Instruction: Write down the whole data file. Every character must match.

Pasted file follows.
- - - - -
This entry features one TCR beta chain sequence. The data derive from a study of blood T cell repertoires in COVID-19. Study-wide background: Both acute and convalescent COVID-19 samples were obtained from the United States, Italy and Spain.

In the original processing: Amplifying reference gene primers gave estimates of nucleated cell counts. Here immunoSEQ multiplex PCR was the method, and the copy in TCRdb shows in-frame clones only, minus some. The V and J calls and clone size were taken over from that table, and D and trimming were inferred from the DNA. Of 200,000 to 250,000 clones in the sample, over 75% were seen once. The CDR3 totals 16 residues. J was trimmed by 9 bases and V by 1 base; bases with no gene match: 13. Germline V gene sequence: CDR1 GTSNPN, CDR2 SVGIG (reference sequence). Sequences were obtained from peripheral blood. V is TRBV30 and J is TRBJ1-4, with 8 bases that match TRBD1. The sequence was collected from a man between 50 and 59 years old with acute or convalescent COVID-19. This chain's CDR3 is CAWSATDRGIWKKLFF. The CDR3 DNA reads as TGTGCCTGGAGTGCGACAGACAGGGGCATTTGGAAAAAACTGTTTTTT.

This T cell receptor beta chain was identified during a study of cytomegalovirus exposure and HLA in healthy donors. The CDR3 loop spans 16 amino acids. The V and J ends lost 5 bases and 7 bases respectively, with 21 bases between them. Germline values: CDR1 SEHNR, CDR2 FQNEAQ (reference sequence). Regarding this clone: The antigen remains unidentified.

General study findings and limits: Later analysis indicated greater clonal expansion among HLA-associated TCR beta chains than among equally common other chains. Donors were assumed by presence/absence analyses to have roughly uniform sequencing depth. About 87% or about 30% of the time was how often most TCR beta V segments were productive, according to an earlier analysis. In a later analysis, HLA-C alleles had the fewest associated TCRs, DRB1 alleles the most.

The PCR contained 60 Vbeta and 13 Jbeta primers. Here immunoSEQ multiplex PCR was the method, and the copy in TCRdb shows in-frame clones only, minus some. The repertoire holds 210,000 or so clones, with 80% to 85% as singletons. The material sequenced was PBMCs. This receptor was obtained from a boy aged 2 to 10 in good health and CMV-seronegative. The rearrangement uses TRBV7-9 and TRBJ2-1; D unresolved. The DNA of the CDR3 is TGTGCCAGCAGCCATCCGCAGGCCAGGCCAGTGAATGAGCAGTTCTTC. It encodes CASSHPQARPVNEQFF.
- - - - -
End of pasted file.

This entry features one TCR beta chain sequence. The data derive from a study of blood T cell repertoires in COVID-19. Study-wide background: Both acute and convalescent COVID-19 samples were obtained from the United States, Italy and Spain.

In the original processing: Amplifying reference gene primers gave estimates of nucleated cell counts. Here immunoSEQ multiplex PCR was the method, and the copy in TCRdb shows in-frame clones only, minus some. The V and J calls and clone size were taken over from that table, and D and trimming were inferred from the DNA. Of 200,000 to 250,000 clones in the sample, over 75% were seen once. The CDR3 totals 16 residues. J was trimmed by 9 bases and V by 1 base; bases with no gene match: 13. Germline V gene sequence: CDR1 GTSNPN, CDR2 SVGIG (reference sequence). Sequences were obtained from peripheral blood. V is TRBV30 and J is TRBJ1-4, with 8 bases that match TRBD1. The sequence was collected from a man between 50 and 59 years old with acute or convalescent COVID-19. This chain's CDR3 is CAWSATDRGIWKKLFF. The CDR3 DNA reads as TGTGCCTGGAGTGCGACAGACAGGGGCATTTGGAAAAAACTGTTTTTT.

This T cell receptor beta chain was identified during a study of cytomegalovirus exposure and HLA in healthy donors. The CDR3 loop spans 16 amino acids. The V and J ends lost 5 bases and 7 bases respectively, with 21 bases between them. Germline values: CDR1 SEHNR, CDR2 FQNEAQ (reference sequence). Regarding this clone: The antigen remains unidentified.

General study findings and limits: Later analysis indicated greater clonal expansion among HLA-associated TCR beta chains than among equally common other chains. Donors were assumed by presence/absence analyses to have roughly uniform sequencing depth. About 87% or about 30% of the time was how often most TCR beta V segments were productive, according to an earlier analysis. In a later analysis, HLA-C alleles had the fewest associated TCRs, DRB1 alleles the most.

The PCR contained 60 Vbeta and 13 Jbeta primers. Here immunoSEQ multiplex PCR was the method, and the copy in TCRdb shows in-frame clones only, minus some. The repertoire holds 210,000 or so clones, with 80% to 85% as singletons. The material sequenced was PBMCs. This receptor was obtained from a boy aged 2 to 10 in good health and CMV-seronegative. The rearrangement uses TRBV7-9 and TRBJ2-1; D unresolved. The DNA of the CDR3 is TGTGCCAGCAGCCATCCGCAGGCCAGGCCAGTGAATGAGCAGTTCTTC. It encodes CASSHPQARPVNEQFF.